# An Intuitive Way to Understand the Sharpen Convolution Filter in Image Processing

Can someone explain sharpen in a non-technical way. So, I don't mean that you need to multiply every pixel with 5 and subtract it with the pixel left, under, above and right.

Consider this filter in 1D (for the sake of simplicity):

[-1 1 0]


This filter responds to pixel differences, i.e. edges (left pixel * (-1) + center pixel * 1 + right pixel * 0) which is (center pixel - left pixel).

Response of this filter is positive on rising edges and negative on falling edges.

The filter is not symmetric and hence it will "shift" the image to the left. To make this filter responding to "edge on the left" and "edge on the right" equally, we have to compensate it by similar filter:

[-1 1 0] + [0 1 -1] = [-1 2 -1]


Now this can produce "edge image". We will enhance the edges by adding them to the original image:

[-1 2 -1] + [0 1 0] = [-1 3 -1]


This kernel have sum of 1 and does not produce negative values. It is the desired sharpening kernel.

Summary: Sharpening = edge detection + original image.

Another good explanation is that you enlarge the amount of energy in your image, and then subtract only the low frequencies from your image, thus making the high frequencies more dominant:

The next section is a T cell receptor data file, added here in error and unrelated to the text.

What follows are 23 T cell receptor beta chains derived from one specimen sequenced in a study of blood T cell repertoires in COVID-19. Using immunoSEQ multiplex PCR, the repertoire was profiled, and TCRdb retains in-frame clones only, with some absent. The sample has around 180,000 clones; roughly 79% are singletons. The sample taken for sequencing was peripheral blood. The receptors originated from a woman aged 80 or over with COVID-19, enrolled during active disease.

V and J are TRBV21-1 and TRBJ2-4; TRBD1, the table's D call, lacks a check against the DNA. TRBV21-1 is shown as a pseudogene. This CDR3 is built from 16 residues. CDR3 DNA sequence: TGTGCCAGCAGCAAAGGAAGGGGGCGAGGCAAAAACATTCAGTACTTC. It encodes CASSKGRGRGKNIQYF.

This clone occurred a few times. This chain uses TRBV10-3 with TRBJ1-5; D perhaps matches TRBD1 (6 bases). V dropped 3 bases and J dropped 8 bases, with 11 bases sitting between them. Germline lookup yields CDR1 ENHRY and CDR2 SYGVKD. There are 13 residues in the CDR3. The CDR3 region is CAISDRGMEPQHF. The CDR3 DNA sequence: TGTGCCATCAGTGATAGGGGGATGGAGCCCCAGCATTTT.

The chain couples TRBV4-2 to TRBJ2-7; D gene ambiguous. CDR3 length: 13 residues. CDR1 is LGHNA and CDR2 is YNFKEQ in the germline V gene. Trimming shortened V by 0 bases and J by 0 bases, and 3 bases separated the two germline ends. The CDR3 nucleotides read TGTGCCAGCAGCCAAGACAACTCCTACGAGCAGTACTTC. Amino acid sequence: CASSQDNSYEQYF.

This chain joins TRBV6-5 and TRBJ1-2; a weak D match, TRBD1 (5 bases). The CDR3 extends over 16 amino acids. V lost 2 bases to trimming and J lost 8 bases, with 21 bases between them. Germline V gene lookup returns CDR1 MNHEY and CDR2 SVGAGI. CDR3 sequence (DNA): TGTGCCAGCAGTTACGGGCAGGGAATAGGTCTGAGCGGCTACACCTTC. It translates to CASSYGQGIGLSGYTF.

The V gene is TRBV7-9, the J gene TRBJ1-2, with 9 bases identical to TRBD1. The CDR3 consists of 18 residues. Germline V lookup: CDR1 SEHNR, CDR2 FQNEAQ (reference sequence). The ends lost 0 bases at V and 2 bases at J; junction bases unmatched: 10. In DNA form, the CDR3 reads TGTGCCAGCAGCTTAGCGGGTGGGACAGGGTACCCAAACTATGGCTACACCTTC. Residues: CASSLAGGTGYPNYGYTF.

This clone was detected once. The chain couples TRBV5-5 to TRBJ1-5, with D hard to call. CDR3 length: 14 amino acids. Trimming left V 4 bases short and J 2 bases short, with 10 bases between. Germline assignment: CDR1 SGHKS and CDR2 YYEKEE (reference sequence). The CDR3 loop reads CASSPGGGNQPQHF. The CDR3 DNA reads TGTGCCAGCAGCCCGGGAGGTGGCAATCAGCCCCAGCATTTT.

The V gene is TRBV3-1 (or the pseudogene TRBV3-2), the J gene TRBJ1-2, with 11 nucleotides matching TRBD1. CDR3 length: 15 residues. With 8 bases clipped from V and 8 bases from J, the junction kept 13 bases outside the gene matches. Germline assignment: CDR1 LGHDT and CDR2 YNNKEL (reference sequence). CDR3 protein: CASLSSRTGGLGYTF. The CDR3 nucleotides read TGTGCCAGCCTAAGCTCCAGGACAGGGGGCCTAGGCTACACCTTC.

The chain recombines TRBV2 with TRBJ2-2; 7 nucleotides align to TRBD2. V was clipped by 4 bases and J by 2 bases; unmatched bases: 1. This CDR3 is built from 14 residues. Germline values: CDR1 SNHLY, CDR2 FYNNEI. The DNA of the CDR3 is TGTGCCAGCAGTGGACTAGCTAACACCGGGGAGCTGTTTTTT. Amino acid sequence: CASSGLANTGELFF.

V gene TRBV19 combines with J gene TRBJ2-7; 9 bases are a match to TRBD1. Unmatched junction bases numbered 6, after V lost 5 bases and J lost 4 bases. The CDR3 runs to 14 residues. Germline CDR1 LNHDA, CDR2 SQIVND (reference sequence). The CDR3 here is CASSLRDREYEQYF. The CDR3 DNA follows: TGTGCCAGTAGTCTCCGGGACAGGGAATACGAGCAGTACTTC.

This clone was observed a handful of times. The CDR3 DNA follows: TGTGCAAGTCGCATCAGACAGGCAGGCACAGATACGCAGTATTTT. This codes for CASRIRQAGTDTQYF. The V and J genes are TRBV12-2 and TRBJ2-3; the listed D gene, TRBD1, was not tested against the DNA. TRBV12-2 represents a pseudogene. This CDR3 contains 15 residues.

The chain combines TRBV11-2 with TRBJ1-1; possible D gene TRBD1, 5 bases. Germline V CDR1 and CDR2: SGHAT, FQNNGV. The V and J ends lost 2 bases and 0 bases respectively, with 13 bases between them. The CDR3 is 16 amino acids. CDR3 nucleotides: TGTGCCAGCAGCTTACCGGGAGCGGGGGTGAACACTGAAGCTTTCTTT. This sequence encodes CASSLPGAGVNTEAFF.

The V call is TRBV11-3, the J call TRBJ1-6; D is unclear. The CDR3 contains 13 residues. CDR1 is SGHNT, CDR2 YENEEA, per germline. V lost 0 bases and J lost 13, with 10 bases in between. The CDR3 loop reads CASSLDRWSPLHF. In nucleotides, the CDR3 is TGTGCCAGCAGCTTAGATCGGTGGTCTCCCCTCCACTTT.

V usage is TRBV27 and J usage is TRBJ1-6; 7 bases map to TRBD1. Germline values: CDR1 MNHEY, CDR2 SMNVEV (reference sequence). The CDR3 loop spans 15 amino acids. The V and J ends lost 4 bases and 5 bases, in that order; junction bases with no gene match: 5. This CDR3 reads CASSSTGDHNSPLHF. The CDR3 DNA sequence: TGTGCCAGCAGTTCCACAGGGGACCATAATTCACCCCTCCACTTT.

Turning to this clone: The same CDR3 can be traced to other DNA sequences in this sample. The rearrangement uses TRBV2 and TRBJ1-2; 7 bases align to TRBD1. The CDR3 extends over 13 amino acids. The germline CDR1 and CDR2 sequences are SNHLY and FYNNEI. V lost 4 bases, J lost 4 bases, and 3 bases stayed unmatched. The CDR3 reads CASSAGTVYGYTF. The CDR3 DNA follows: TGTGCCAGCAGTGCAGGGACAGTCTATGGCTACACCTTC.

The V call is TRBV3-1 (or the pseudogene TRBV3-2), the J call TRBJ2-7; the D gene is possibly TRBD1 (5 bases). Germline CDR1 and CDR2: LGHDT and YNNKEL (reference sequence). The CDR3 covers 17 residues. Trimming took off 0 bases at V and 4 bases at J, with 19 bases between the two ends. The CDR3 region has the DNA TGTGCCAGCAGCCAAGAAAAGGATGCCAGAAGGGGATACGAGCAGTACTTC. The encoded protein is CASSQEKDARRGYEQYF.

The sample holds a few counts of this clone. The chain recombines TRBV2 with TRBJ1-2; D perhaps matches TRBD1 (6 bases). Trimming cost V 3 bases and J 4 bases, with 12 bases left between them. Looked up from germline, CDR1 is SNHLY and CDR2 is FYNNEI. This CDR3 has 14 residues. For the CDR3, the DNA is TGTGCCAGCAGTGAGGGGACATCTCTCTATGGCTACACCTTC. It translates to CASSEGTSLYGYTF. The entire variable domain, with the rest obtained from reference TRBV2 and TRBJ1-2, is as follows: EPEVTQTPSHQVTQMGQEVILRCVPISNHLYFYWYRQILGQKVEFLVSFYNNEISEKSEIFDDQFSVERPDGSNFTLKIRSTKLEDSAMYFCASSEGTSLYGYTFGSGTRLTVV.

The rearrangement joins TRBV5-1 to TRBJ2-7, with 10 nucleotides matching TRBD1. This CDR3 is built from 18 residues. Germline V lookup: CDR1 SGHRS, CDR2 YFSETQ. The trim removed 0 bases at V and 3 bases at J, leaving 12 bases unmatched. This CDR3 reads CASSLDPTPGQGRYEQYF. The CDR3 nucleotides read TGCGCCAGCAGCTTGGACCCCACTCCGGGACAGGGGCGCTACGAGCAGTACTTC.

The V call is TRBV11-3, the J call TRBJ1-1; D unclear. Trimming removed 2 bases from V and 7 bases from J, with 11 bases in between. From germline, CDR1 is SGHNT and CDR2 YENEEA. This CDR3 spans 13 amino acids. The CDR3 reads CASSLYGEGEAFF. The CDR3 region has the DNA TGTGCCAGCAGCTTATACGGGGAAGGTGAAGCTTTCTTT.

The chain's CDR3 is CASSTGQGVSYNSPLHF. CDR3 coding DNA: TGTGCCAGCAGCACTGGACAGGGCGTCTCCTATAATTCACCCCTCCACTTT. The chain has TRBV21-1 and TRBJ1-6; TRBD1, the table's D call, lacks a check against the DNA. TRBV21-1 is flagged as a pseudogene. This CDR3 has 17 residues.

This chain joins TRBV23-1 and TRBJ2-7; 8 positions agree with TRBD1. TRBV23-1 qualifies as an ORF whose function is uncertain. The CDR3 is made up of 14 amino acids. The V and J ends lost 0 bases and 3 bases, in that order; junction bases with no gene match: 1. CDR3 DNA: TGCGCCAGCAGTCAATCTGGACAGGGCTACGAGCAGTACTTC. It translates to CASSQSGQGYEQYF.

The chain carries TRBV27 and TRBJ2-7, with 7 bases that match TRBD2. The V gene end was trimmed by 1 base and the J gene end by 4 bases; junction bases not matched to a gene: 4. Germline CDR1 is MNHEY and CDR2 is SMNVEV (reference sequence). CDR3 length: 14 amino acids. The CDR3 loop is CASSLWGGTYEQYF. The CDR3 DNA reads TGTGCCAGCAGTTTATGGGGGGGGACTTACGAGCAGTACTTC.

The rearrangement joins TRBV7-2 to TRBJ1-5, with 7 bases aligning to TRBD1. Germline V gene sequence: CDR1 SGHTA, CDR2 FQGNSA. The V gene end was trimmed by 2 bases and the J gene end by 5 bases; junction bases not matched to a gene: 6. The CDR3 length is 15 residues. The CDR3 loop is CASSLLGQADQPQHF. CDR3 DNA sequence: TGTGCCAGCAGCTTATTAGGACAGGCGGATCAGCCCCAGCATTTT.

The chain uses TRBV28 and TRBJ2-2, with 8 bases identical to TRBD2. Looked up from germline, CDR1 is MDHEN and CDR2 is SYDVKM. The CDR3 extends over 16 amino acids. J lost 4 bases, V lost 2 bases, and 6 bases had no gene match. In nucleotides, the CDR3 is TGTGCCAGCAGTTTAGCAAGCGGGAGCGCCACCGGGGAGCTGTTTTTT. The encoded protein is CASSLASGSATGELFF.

4 * [0 1 0] - [1 1 1]   = [-1 3 -1]
Image     Low frequency


It is an old technique known as unsharp masking, known from the age of non-digital photography.

In your case, the filter is 2D, which makes it:

5* [0 0 0    [0 1 0
0 1 0  -  1 1 1
0 0 0]    0 1 0]


As @Libor points out, this operation should not change the total energy. Thus, the sum of the kernel is 1.

For those who are interested, I also explained it in a bit more mathematical way in here. Basically, I show there using inverse matrices that sharpening is the inverse operation of smoothing.

In a fully non-technical way, here is how the sharpen filter could be described:

• an image can be decomposed intuitively in two parts: a low resolution part (that can be ccalled low pass filtered or blurred), and a high resolution part (a.k.a. the details, that include fine details, object boundaries detected by Canny or Sobel operators, etc.)
• given an image, it is simple to build the low resolution part by blurring the image. Intuitively, blur conveys the idea of destroying (hiding) fine details
• given an image, its details can be retrieved by computing the difference between the input image and its blurred version
• finally, once one has an image and its details, the details can be added again to the image in order to emphasize them.

The convolution kernel given in the link in your question does these operations at once and takes care of the proper normalization of the values so that th eoutput dynamic range matches with the input dynamic range.